Bus Stop ~ (1982) ~ HBO-TV ~ Margot Kidder, Tim Matheson, Joyce Van Patten, Claude Akins, Pat Hingle, Marilyn Jones, Barry Corbin
Rare! This title has not seen the light of day in years. It's so wonderful to have these old captures to view so many years later. Nowadays, PBS shows a lot of these great new productions.
Starring: Margot Kidder (Cherie), Tim Matheson (Bo Decker), Joyce Van Patten (Grace), Marilyn Jones (Elma Duckworth), Pat Hingle (Dr. Gerald Lyman), Claude Akins (Sheriff Will), and Barry Corbin (Virgil 'Virge' Blessing). Written by William Inge .
William Inge's comedy, Bus Stop , is filled with sentimental characters and a slow-but-pleasant, slice-of-life storyline. Although dated, Bus Stop manages to charm its modern audience, if only due to our inherent longing for a simpler, more innocent past.
Most of William Inge's plays are a mixture of comedy and drama. Bus Stop is no different. It premiered on Broadway in 1955, just on the heels of Inge's first Broadway success, Picnic .
In 1956, Bus Stop was brought to the silver screen, starring Marilyn Monroe in the role of Cherie.
Bus Stop takes place inside "a street-corner restaurant in a small Kansas town about thirty miles west of Kansas City." Due to icy conditions, an inter-state bus is forced to stop for the night. One by one, the bus passengers are introduced, each with their own quirks and conflicts.
The Romantic Leads:
Bo Decker ( Tim Matheson ) is a young ranch-owner from Montana. He has just fallen head-over-heels for a nightclub singer named Cherie ( Margot Kidder ).
In fact, he has fallen so wildly in love with her (mainly because he just lost his virginity), he has whisked her onto a bus with the assumption that the young lady will marry him.
Cherie, on the other hand, is not exactly going along for the ride. Once she arrives at the bus stop, she informs the local sheriff, Will Masters ( Claude Akins ), that she is being held against her will. What unfolds during the course of the evening is Bo's macho attempt at luring her into marriage, followed by a humbling fist-fight with the sheriff. Once he is put in his place, he begins to see things, especially Cherie, differently.
Virgil Blessing ( Barry Corbin ), Bo's best friend and father-figure, is the wisest and kindest of the bus passengers. Throughout the play, he tries to educate Bo on the ways of women and the "civilized" world outside of Montana.
Dr. Gerald Lyman ( Pat Hingle ) is a retired college professor. While at the bus stop cafe, he enjoys reciting poetry, flirting with the teen-age waitress - Elma Duckworth ( Marilyn Jones ), and steadily increasing his blood-alcohol levels.
Grace ( Joyce Van Patten ) is the owner of the little restaurant. She is set in her ways, having gotten used to being alone. She is friendly, but not trusting. Grace doesn't get too attached to people, making the bus stop an ideal setting for her. In a revealing and amusing scene, Grace explains why she never serves sandwiches with cheese:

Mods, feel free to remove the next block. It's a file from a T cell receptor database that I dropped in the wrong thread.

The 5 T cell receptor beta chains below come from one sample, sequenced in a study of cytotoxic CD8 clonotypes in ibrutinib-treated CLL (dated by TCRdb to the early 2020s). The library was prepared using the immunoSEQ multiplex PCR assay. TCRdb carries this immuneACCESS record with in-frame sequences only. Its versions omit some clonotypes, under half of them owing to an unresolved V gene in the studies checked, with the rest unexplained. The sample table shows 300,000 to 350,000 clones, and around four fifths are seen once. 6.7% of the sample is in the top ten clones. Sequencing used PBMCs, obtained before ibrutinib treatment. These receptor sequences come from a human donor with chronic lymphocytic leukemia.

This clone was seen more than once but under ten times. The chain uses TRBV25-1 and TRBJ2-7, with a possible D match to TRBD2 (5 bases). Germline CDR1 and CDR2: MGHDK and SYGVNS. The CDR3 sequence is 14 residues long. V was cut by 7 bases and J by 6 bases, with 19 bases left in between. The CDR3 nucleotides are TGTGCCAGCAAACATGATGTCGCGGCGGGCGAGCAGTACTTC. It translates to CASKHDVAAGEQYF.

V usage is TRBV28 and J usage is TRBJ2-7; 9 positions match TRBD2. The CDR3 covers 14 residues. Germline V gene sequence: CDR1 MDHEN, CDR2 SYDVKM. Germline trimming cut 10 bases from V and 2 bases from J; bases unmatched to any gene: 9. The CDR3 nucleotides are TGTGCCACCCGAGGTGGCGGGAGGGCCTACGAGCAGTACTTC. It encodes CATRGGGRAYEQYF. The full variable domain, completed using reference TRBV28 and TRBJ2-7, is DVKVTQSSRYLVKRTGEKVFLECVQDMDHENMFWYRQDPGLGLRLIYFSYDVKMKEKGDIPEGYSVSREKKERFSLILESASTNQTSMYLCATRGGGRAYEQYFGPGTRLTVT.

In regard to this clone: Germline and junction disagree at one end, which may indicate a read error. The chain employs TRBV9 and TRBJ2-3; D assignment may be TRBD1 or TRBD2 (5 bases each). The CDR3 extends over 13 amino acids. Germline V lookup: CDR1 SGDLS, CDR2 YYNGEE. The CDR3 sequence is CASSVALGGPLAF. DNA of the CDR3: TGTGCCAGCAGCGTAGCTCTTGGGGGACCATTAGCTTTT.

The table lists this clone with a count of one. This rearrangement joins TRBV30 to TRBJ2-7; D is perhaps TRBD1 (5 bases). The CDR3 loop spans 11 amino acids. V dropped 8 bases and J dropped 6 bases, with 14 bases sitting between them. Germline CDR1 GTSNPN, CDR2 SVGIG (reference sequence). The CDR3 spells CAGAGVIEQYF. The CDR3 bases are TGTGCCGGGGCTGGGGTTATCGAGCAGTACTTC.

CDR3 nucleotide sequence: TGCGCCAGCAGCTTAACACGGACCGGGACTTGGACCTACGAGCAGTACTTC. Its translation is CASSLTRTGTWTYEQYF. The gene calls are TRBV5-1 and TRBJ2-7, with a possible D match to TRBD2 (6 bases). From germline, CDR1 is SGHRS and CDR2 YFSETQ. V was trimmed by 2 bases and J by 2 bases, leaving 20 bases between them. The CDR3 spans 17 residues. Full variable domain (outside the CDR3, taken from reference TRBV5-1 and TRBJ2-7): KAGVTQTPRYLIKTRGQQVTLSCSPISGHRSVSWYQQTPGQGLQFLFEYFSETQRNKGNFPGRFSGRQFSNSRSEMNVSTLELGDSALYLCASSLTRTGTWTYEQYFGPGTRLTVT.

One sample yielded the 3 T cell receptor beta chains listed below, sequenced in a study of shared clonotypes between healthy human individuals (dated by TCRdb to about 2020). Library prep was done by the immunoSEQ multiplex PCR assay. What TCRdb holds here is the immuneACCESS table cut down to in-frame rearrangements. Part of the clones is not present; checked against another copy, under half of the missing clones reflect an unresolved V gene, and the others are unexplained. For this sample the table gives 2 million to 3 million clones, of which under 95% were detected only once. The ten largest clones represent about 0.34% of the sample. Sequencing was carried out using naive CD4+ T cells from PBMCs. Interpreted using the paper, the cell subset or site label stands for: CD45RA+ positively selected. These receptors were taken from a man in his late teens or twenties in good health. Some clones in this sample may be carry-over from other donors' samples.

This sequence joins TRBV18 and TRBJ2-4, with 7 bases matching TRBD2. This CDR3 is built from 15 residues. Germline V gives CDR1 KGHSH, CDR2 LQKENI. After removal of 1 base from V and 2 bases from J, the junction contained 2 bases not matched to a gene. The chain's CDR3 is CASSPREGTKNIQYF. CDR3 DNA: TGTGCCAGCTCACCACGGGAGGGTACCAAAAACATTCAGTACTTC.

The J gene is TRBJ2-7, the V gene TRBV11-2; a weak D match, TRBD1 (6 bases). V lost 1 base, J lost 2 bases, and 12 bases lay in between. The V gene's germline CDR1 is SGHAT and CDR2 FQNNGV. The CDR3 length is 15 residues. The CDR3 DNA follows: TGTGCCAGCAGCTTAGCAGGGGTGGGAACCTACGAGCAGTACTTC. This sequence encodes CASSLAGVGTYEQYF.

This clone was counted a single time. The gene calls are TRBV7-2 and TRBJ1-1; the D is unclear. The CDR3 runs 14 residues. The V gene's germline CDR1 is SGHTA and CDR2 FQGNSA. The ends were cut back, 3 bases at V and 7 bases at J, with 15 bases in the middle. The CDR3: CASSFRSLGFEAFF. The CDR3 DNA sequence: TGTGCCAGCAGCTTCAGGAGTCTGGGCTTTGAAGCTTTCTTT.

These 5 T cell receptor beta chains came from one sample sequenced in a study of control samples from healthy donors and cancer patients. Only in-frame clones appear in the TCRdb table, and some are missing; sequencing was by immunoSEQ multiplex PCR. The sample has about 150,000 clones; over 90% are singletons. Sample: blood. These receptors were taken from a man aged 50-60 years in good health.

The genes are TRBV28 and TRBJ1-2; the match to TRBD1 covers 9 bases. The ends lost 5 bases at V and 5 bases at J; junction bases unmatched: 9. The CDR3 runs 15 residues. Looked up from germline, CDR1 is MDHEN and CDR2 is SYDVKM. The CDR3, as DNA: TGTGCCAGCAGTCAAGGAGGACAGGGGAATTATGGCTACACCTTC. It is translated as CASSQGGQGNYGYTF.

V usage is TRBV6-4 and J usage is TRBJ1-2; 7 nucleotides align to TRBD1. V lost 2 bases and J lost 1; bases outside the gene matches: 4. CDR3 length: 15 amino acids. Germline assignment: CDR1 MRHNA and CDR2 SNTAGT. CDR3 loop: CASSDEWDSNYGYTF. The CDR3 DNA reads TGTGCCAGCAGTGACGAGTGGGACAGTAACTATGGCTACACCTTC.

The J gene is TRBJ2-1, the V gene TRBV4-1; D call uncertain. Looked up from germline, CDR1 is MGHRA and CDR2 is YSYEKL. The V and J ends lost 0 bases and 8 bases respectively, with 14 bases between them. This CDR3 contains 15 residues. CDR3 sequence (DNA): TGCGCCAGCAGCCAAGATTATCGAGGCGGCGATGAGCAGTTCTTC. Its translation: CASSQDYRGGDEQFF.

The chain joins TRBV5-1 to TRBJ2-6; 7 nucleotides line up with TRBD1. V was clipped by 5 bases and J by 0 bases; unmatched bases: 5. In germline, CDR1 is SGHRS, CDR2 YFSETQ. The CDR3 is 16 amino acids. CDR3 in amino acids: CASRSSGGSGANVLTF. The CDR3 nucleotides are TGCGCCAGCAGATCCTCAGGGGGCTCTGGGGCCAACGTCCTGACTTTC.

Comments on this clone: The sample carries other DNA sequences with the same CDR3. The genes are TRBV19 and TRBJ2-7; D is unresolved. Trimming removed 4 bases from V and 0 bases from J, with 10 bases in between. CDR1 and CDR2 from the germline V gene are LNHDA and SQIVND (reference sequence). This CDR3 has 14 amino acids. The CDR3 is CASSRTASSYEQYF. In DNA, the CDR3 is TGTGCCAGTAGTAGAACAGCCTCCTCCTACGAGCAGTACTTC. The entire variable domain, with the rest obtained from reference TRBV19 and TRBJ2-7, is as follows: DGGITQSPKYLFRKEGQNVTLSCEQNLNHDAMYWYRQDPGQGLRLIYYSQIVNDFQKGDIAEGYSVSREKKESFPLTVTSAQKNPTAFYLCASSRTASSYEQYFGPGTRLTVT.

GRACE: I guess I'm kinda self-centered, Will. I don't care for cheese m'self, so I never think t'order it for someone else.
The young waitress, Elma, ( Marilyn Jones ) is the antithesis of Grace. Elma represents youth and naivete. She lends a sympathetic ear to the misbegotten characters, especially the old professor.
In the final act, it is revealed that Kansas City authorities have chased Dr. Lyman out of town. Why? Because he keeps making advances on high-school girls. When Grace explains that "old fogies like him can't leave young girls alone," Elma is flattered instead of disgusted. This spot is one of many in which Bus Stop shows its wrinkles. Lyman's desire for Elma is shaded in sentimental tones, whereas a modern playwright would probably handle the professor's deviant nature in a much more serious manner.
In the middle of a howling snowstorm, a bus out of Kansas City pulls up at a cheerful roadside diner. All roads are blocked, and four or five weary travelers are going to have to hole up until morning.
Cherie, a nightclub chanteuse in a sparkling gown and a seedy fur-trimmed jacket, is the passenger with most to worry about.
She's been pursued, made love to and finally kidnapped by a twenty-one-year-old cowboy with a ranch of his own and the romantic methods of an unusually headstrong bull. The belligerent cowhand is right behind her, ready to sling her over his shoulder and carry her, alive and kicking, all the way to Montana.
Even as she's ducking out from under his clumsy but confident embraces, and screeching at him fiercely to shut him up, she pauses to furrow her forehead and muse, "Somehow deep inside of me I got a funny feeling I'm gonna end up in Montana …"
As a counterpoint to the main romance, the proprietor of the cafe and the bus driver at last find time to develop a friendship of their own; a middle-age scholar comes to terms with himself; and a young girl who works in the cafe also gets her first taste of romance.
"Mr. Inge has put together an uproarious comedy that never strays from the truth. —NY Times. "William Inge should be a great comfort to all of us…he brings to the theatre a kind of warm-hearted compassion, creative vigor, freshness of approach and appreciation of average humanity that can be wonderfully touching and stimulating." —NY Post.
Flmed for HBO before an audience as it was presented at the Claremont Theater in California, directed by Peter Hunt . (A)
Run time: 105m
B&W / Color: Color